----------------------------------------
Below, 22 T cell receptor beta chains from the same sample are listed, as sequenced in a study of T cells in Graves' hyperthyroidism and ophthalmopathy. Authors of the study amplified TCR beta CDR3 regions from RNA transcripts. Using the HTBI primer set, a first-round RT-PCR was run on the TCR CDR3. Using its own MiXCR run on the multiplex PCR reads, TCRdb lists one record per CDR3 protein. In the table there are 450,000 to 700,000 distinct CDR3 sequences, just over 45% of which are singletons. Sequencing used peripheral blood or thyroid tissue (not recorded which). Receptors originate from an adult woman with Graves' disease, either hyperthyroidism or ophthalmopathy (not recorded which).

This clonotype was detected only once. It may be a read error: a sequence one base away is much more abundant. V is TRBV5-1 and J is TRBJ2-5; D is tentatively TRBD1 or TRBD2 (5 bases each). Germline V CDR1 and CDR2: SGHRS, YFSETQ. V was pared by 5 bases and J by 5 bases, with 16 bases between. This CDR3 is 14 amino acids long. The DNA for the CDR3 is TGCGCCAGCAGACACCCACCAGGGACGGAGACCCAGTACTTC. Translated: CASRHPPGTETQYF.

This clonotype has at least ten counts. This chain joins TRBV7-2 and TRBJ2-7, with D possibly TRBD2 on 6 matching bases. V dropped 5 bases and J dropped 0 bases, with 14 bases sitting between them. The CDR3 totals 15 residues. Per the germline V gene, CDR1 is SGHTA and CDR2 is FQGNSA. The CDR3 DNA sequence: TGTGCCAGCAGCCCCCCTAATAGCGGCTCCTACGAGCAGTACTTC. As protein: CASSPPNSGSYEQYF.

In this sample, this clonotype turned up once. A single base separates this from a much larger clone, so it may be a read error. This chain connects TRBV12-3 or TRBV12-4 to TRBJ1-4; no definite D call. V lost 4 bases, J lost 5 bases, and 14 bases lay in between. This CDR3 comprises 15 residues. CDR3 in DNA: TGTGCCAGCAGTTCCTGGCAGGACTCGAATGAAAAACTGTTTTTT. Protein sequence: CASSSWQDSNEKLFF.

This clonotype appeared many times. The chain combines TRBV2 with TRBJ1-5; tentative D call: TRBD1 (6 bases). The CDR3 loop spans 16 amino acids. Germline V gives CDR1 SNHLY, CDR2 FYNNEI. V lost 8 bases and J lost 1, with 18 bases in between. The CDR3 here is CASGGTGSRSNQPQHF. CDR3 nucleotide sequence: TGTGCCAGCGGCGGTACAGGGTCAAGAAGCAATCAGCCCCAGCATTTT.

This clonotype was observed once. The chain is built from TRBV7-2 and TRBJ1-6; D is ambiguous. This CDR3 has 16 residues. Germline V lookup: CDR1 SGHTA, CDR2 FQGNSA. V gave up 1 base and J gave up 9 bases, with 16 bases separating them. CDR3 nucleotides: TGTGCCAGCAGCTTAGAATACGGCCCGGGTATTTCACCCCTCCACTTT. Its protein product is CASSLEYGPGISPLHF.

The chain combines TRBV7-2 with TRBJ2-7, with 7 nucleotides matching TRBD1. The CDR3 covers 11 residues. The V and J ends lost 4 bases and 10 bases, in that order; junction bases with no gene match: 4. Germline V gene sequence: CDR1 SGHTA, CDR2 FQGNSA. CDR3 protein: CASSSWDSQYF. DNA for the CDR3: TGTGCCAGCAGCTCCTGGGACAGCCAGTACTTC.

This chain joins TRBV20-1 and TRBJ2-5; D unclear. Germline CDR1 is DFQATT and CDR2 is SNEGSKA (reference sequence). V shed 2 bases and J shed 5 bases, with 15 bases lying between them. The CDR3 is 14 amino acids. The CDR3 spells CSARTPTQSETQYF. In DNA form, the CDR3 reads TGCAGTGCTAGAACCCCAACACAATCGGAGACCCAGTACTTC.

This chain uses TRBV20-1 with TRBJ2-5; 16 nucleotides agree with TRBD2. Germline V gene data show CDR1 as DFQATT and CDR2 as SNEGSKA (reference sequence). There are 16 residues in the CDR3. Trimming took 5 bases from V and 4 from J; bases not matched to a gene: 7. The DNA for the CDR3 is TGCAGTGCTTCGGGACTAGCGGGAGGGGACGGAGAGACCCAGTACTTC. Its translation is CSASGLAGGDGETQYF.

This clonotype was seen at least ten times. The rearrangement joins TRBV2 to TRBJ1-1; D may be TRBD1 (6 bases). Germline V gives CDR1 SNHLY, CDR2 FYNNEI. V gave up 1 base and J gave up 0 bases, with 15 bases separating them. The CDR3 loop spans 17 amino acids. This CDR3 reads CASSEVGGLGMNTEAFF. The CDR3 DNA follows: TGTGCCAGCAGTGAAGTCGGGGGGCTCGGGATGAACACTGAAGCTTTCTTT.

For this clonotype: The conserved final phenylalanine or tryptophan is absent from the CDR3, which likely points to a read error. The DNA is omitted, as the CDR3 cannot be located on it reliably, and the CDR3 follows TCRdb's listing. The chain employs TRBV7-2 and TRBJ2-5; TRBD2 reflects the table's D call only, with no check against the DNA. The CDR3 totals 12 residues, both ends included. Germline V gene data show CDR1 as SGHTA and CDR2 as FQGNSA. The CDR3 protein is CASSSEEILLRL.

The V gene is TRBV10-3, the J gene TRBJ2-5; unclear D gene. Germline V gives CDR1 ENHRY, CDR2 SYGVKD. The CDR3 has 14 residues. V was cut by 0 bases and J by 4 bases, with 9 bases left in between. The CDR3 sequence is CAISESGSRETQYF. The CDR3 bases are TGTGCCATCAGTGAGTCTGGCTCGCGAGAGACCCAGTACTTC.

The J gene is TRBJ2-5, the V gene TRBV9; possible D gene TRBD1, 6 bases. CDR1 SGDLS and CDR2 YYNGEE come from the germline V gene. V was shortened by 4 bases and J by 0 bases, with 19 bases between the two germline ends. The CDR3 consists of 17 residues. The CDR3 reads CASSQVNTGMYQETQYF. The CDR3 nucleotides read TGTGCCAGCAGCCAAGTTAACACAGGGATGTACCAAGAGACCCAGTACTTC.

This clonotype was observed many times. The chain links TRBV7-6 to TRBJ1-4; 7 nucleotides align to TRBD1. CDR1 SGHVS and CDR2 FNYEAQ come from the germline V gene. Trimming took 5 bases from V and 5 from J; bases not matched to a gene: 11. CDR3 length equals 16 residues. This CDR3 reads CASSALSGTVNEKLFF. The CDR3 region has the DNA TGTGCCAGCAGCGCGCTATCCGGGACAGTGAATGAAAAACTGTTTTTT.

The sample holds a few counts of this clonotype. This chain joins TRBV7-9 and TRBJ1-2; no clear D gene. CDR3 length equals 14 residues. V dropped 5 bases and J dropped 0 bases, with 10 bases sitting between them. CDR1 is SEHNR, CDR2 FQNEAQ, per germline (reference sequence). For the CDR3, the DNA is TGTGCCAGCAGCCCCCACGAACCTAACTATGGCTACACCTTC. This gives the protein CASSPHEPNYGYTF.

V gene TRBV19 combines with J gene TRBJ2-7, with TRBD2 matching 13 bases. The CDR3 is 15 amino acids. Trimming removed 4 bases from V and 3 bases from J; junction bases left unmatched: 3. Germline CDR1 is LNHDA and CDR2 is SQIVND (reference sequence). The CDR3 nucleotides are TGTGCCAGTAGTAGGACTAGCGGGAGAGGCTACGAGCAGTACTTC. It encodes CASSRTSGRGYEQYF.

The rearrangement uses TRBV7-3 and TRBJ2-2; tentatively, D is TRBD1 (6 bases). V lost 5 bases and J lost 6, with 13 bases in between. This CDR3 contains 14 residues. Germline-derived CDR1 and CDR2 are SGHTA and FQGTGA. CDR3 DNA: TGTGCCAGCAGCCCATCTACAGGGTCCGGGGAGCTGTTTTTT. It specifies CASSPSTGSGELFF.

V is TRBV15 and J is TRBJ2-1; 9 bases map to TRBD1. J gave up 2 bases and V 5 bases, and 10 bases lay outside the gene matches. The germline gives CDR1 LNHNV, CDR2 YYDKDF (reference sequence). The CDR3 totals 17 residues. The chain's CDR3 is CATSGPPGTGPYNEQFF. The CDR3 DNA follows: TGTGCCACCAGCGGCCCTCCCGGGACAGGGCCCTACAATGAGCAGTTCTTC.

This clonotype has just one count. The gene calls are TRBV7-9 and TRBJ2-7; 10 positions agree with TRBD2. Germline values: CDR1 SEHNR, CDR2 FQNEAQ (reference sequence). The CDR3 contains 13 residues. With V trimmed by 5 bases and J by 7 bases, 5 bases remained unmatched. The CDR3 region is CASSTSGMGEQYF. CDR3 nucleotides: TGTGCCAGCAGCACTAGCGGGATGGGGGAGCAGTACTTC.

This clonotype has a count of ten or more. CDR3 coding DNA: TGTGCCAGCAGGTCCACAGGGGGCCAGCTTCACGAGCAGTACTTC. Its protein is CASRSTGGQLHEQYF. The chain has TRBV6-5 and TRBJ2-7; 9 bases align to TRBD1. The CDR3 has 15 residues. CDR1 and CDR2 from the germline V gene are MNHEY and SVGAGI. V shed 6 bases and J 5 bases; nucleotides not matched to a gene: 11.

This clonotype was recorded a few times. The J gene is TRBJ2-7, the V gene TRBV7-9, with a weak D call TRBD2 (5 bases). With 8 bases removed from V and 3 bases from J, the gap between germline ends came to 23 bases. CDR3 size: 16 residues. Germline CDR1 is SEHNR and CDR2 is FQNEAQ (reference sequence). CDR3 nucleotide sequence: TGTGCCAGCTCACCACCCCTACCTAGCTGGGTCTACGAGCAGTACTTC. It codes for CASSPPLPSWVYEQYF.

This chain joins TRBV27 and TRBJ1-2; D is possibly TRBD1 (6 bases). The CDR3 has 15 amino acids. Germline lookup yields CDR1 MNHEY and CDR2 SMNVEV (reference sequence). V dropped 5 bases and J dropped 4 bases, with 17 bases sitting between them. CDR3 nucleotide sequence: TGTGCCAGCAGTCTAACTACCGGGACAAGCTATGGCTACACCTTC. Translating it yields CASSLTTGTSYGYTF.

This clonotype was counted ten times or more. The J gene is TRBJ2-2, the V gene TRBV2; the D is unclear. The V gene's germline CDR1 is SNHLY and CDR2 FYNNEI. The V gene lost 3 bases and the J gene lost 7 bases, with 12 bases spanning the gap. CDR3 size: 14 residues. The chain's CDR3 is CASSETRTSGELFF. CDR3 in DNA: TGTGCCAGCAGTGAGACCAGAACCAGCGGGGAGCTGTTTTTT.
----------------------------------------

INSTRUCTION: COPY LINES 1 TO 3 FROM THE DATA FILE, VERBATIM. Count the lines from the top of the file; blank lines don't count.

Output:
Below, 22 T cell receptor beta chains from the same sample are listed, as sequenced in a study of T cells in Graves' hyperthyroidism and ophthalmopathy. Authors of the study amplified TCR beta CDR3 regions from RNA transcripts. Using the HTBI primer set, a first-round RT-PCR was run on the TCR CDR3. Using its own MiXCR run on the multiplex PCR reads, TCRdb lists one record per CDR3 protein. In the table there are 450,000 to 700,000 distinct CDR3 sequences, just over 45% of which are singletons. Sequencing used peripheral blood or thyroid tissue (not recorded which). Receptors originate from an adult woman with Graves' disease, either hyperthyroidism or ophthalmopathy (not recorded which).

This clonotype was detected only once. It may be a read error: a sequence one base away is much more abundant. V is TRBV5-1 and J is TRBJ2-5; D is tentatively TRBD1 or TRBD2 (5 bases each). Germline V CDR1 and CDR2: SGHRS, YFSETQ. V was pared by 5 bases and J by 5 bases, with 16 bases between. This CDR3 is 14 amino acids long. The DNA for the CDR3 is TGCGCCAGCAGACACCCACCAGGGACGGAGACCCAGTACTTC. Translated: CASRHPPGTETQYF.

This clonotype has at least ten counts. This chain joins TRBV7-2 and TRBJ2-7, with D possibly TRBD2 on 6 matching bases. V dropped 5 bases and J dropped 0 bases, with 14 bases sitting between them. The CDR3 totals 15 residues. Per the germline V gene, CDR1 is SGHTA and CDR2 is FQGNSA. The CDR3 DNA sequence: TGTGCCAGCAGCCCCCCTAATAGCGGCTCCTACGAGCAGTACTTC. As protein: CASSPPNSGSYEQYF.